AWE atomic weapons site leaks tritium gas into stream
The Atomic Weapons Establishment (AWE) has been criticised for leaking radioactive gas into a stream.
There was an increase in levels of tritium in Aldermaston Stream after AWE turned off a ventilation fan in a radioactive waste storage unit.
The Environment Agency said the low levels of radiation in the stream did not represent an environmental hazard.
However, it said AWE had not adequately assessed the environmental impact of its modifications to the storage unit.
The ventilation fan in the store had been turned off as part of a project to improve the storage conditions within the building.
Tritium gas released from the unit then washed into the stream from surface water caused by rainfall.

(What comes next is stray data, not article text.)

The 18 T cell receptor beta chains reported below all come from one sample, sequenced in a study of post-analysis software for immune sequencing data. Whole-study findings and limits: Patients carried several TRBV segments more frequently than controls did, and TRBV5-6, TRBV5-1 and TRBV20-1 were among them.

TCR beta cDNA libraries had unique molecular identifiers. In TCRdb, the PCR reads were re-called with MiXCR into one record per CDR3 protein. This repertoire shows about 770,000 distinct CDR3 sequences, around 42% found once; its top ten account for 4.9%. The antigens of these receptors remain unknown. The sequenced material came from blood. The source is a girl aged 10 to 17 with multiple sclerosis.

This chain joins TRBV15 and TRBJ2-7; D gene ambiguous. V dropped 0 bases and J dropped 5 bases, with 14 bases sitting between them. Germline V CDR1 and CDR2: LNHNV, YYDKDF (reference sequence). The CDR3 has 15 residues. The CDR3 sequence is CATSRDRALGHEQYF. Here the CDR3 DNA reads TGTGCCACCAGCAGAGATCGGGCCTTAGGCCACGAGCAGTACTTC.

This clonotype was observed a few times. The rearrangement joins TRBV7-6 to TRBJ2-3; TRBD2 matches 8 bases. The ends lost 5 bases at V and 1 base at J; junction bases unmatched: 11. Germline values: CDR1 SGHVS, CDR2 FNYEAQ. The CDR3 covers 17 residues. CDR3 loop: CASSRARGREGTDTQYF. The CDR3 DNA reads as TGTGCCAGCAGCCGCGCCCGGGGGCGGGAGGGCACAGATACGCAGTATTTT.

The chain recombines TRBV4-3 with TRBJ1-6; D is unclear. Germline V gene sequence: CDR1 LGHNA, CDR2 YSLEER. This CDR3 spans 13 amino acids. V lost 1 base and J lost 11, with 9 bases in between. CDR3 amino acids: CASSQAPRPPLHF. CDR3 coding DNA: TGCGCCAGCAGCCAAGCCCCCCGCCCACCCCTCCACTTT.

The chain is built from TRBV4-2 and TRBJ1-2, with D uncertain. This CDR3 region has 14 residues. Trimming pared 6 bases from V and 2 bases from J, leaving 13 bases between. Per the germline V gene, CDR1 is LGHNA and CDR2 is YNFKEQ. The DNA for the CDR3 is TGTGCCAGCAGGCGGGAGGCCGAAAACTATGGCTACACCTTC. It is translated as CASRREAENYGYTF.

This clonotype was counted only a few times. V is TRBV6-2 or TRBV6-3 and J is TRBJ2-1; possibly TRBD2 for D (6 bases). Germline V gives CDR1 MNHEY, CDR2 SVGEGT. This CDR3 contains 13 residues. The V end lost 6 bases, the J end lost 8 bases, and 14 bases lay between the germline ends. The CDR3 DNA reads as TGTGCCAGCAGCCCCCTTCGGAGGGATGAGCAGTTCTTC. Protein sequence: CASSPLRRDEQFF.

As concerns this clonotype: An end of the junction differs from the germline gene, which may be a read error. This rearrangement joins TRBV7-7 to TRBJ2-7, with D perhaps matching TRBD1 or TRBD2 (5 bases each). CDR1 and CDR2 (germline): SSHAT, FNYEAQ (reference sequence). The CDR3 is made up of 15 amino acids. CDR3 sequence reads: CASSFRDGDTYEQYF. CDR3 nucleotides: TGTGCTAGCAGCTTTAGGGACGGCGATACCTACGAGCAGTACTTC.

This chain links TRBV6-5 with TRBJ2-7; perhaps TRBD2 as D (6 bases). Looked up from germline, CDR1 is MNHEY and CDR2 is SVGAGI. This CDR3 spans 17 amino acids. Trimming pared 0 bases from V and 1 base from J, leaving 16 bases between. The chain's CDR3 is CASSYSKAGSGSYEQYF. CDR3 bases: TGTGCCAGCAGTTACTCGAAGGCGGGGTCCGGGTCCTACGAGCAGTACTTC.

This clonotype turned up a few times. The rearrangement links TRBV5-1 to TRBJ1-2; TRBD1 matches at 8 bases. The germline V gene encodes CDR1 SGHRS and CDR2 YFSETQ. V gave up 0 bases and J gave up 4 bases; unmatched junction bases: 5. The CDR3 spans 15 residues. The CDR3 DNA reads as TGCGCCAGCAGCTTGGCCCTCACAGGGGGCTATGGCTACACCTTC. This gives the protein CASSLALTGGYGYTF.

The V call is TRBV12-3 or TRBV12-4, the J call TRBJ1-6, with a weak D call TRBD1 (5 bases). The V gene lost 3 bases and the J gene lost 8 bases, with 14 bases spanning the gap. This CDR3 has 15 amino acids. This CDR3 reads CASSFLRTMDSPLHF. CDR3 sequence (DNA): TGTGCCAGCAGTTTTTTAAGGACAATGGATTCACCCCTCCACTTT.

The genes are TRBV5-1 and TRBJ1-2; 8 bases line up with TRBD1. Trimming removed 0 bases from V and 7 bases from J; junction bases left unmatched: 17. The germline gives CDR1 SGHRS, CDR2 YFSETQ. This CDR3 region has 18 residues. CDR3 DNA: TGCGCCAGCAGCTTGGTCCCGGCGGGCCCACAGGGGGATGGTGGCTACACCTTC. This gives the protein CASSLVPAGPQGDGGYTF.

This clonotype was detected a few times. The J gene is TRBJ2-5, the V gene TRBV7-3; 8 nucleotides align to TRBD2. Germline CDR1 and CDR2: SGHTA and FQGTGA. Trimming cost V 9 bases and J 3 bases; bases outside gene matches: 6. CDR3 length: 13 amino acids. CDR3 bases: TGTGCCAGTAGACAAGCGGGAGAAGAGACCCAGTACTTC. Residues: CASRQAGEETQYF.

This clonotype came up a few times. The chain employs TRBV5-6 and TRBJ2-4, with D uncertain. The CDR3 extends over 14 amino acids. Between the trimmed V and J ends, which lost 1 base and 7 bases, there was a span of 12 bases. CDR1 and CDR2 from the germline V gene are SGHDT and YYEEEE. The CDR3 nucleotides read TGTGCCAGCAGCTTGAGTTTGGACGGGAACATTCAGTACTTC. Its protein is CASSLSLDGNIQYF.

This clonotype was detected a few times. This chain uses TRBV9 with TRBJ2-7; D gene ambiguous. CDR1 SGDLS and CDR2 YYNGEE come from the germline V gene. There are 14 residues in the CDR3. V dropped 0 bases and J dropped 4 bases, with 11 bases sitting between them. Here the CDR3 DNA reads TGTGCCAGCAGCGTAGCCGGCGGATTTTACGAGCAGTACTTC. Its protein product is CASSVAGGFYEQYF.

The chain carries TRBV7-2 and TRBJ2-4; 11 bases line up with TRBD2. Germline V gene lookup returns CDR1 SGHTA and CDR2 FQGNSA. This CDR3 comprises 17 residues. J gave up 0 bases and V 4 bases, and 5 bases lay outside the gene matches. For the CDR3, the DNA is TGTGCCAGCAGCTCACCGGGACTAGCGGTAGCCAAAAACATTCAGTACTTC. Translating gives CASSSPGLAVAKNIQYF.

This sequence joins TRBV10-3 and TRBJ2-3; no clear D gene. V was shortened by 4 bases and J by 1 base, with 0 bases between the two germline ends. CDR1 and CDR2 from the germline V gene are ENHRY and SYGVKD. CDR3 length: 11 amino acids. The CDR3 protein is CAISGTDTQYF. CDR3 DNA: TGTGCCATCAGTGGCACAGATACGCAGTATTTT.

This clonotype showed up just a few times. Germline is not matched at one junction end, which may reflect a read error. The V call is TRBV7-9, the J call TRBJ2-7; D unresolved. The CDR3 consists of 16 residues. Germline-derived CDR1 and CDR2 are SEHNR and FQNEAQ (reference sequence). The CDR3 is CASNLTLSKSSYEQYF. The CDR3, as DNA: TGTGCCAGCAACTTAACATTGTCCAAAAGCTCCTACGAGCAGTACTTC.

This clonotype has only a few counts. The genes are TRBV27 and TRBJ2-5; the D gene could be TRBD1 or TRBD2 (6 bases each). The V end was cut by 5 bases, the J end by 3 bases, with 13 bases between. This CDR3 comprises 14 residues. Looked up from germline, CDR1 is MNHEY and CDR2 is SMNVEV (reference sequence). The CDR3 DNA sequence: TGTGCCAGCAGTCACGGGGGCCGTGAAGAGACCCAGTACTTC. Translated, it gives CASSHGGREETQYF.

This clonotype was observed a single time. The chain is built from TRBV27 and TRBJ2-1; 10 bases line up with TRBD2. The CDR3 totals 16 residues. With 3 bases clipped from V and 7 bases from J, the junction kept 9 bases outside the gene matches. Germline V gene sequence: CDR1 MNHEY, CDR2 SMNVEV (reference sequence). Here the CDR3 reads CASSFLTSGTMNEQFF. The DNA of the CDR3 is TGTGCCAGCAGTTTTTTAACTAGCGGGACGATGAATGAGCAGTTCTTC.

Tritium discharges in North Ponds increased over the period November 2012 to March 2013, but returned to previous levels by July and August after AWE turned the ventilation fan back on.
- Tritium is a radioactive form of hydrogen gas that occurs naturally in the environment
- It is widely used in medicine and by the nuclear industry
- Becquerels (Bq) are used to measure radioactivity
- 50 Bq per litre of water was discharged to the Aldermaston Stream
- The World Health Organisation's guideline level for the maximum amount of tritium in drinking water is 10,000 Bq per litre
The Environment Agency said there were a number of errors in the "application of AWE's management arrangements", and issued a warning letter and enforcement notice.
AWE said it wanted to "reassure the public there was no need for concern".
In a statement it said: "These heightened levels are still very low and pose no health threat.
"They are very much lower than the World Health Organisation guidance for tritium in drinking water.
"While there is no danger to the public or the environment, we accept there is a need for the company to review some of its processes."
AWE will now review other modifications made on site to see whether the issues raised are more widely systematic at the company.